I know your father meant the world to you and your sister and when you were little he did not let you down. Most people have family pains to bear.Delete
Family can be both the best of things and the worst of things at the same time, making them the most frustrating of things all at once.ReplyDelete
Remember just the good times with Simon and smile.
I wish I was able to follow your instruction Bob.Delete
I feel your pain. I have no siblings but my youngest son has the attitude and vices of your brother. My other two children try with him but it's a one way street.ReplyDelete
On a brighter note, I wish you and you're a happy, healthy and peaceful new year. X
I am sorry to hear that your youngest has been and continues to be such a trial. Let's hope he grows out of this mindset. Thinking about Simon, he did not actively choose to become the man he was. It just happened.Delete
I am sorry for your loss, Neil, which happened over a lifetime with Simon.ReplyDelete
Reminds me of my second son who doesn't want much to do with us. I always reach out and will visit him from time to time but there is a wall of resistance that I don't quite understand. I am hoping that my love will reach him again one day and he will love me back.
That is all you can do Ellen. Give him your love unconditionally and forever - no matter what. Something that will always be there for him. My mother gave all her love to Simon though he often treated her like dirt.Delete
Relationships with the people around us, especially family, can haunt us all through life. Simon was Simon in the end and the young brother was lost because life changed him. Not your fault but events around him altered his path through life.ReplyDelete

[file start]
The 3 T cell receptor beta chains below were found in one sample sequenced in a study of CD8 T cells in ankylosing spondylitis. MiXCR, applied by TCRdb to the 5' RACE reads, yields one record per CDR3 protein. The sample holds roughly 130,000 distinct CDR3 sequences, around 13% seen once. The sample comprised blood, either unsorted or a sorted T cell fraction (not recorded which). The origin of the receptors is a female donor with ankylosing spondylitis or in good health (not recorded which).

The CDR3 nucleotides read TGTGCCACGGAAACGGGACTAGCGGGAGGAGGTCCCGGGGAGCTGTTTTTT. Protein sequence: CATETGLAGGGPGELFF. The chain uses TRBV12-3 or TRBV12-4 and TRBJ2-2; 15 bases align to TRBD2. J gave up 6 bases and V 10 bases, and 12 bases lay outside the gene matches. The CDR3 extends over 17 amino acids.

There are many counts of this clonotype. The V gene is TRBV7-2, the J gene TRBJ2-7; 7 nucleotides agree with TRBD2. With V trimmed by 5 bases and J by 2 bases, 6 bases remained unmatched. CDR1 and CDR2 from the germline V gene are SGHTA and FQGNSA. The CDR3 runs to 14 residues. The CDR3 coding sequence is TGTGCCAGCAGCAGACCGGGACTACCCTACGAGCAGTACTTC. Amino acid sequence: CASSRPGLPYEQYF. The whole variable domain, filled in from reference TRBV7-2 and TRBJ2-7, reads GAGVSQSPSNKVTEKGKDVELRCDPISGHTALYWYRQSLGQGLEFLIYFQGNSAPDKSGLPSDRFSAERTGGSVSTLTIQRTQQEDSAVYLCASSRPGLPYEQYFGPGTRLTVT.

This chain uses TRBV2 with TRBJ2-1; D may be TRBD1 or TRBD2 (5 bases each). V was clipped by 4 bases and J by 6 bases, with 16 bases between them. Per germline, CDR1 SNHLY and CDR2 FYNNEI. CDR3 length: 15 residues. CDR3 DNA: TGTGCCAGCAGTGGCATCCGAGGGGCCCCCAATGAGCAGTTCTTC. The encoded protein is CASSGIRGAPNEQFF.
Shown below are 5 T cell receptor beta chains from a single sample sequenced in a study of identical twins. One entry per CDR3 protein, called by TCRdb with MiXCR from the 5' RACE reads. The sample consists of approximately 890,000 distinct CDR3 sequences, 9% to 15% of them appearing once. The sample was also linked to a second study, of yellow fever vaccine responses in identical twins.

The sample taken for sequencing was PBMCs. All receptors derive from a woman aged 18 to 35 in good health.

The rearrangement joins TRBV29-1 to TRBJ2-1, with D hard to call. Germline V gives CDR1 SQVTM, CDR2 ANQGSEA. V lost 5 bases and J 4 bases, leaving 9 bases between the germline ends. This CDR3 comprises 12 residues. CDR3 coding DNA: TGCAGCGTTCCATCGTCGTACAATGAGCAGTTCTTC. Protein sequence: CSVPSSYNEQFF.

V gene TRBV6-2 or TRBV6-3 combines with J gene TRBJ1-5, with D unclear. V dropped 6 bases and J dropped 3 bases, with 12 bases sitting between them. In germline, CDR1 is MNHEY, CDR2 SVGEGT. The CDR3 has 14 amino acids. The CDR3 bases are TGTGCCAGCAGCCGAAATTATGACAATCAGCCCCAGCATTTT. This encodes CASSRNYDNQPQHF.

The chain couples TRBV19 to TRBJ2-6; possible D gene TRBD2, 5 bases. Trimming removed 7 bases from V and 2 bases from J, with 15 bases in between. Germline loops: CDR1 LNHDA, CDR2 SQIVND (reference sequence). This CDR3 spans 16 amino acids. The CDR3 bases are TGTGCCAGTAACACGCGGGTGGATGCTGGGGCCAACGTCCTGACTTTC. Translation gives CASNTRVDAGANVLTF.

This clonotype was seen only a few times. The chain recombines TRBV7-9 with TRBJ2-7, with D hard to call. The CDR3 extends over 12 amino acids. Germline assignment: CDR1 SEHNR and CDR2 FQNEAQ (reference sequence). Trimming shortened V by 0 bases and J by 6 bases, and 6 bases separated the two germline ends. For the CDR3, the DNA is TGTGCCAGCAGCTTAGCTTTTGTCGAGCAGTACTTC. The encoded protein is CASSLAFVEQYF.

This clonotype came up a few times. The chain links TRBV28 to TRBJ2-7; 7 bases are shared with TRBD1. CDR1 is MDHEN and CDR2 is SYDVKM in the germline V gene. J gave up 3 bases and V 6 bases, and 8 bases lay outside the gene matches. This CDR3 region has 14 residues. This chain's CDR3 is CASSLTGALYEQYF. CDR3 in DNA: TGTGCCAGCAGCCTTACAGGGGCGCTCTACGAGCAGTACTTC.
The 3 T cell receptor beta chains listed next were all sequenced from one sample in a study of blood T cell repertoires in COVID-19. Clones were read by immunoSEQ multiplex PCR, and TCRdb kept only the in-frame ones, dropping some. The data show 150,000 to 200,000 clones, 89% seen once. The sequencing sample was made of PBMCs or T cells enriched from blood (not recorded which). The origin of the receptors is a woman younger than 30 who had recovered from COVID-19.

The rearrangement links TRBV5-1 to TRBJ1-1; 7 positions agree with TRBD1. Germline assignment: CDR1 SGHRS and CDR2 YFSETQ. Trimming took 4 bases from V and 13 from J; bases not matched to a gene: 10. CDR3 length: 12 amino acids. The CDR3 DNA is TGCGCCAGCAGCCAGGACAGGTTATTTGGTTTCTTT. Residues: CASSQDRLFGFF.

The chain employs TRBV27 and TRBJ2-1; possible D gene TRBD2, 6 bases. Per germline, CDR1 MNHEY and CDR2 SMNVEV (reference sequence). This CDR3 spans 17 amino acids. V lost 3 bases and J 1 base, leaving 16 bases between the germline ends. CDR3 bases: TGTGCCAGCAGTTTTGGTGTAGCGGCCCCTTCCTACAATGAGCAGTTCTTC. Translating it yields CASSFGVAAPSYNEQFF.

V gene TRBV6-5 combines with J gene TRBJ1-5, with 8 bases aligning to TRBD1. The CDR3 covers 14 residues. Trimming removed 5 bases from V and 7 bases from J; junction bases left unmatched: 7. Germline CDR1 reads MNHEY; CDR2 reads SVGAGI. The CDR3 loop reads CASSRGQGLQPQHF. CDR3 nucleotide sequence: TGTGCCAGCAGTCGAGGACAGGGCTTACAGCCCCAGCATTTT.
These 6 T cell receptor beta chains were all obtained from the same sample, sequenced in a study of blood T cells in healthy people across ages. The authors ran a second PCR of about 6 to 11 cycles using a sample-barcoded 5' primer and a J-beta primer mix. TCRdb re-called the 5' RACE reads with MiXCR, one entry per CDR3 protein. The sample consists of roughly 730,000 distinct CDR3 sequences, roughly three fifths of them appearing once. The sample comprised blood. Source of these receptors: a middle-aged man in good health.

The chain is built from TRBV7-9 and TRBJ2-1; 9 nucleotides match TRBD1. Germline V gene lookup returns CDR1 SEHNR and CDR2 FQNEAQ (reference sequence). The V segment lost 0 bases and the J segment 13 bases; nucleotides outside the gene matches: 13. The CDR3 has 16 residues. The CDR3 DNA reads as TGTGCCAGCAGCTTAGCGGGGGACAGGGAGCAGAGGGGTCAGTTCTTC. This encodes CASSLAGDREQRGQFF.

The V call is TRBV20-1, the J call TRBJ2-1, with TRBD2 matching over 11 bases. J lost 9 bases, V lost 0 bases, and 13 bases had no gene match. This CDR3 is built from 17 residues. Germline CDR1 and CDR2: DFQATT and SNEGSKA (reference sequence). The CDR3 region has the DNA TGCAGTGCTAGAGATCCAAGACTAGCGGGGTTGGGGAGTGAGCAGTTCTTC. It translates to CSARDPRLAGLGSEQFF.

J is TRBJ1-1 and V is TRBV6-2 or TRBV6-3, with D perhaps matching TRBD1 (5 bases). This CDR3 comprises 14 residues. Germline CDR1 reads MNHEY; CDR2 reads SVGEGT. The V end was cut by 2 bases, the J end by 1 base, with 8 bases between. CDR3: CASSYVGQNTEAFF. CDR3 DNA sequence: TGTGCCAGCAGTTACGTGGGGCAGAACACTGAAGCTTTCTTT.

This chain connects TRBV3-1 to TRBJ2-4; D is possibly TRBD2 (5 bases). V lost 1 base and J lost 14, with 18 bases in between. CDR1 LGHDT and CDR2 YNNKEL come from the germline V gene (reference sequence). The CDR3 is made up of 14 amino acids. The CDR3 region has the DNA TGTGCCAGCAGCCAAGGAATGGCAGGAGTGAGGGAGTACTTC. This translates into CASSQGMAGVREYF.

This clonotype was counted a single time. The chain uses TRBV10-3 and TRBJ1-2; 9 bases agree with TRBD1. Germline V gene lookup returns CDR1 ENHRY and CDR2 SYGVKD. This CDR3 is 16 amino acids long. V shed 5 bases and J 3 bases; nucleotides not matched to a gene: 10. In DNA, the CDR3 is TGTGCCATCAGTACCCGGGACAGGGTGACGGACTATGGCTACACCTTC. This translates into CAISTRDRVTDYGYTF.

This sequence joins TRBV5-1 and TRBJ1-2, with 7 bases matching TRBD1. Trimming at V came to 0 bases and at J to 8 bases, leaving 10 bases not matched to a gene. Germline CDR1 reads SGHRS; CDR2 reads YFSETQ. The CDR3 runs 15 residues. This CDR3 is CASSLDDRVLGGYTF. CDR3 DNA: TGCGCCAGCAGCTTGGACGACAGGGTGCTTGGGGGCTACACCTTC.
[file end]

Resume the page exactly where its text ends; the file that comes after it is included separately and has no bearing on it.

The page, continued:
You are right Thelma. He did not choose the outcome he got.Delete
For Simon, I can substitute my beloved Father. Alway someone else's fault. What ever the addiction, its always the same self pity and lack of awareness. Be kind to your self Mr Pudding, you can never change them.ReplyDelete
Bless you and your family. Happy new year. Regards, Sally
Sorry about your father Sally. Like Simon, I am sure he did not choose to be that way. Thanks for your understanding.Delete
All very sad YP and you are incredibly brave to share your feelings and thoughts with us all.ReplyDelete
I got two thirds of the way there Dave but there are truths about Simon that I still cannot bring myself to share.Delete
I have no words of wisdom for this bittersweet post but thank you for sharing it.ReplyDelete
Thank you Ed. Sometimes when people explain things they are not looking for advice - just a listening ear.Delete
It's so hard to know what motivates -- or demotivates -- a person. The cannabis may have had something to do with it, but then, that could have been a symptom as much as a cause. Perhaps there was underlying mental illness even before the drugs, and he was self-medicating. Who knows?ReplyDelete
In any case I'm sorry you had to endure the deterioration of your relationship, and I hope you can continue to cast your mind back to your childhoods when you were more in synch with each other.
If only indeed. You have those memories of childhood to hold on to and the poignant reminders of the poor choices he made and how unhappy he made himself through those choices. It's the sad tale of too many people. If that is him, he looks so much like Richard Burton!!ReplyDelete
I read in this prose that tells of a life that you really did want to love and cherish him as a brother and friend but found it impossible. I feel your deep sadness and continuing melancholy.ReplyDelete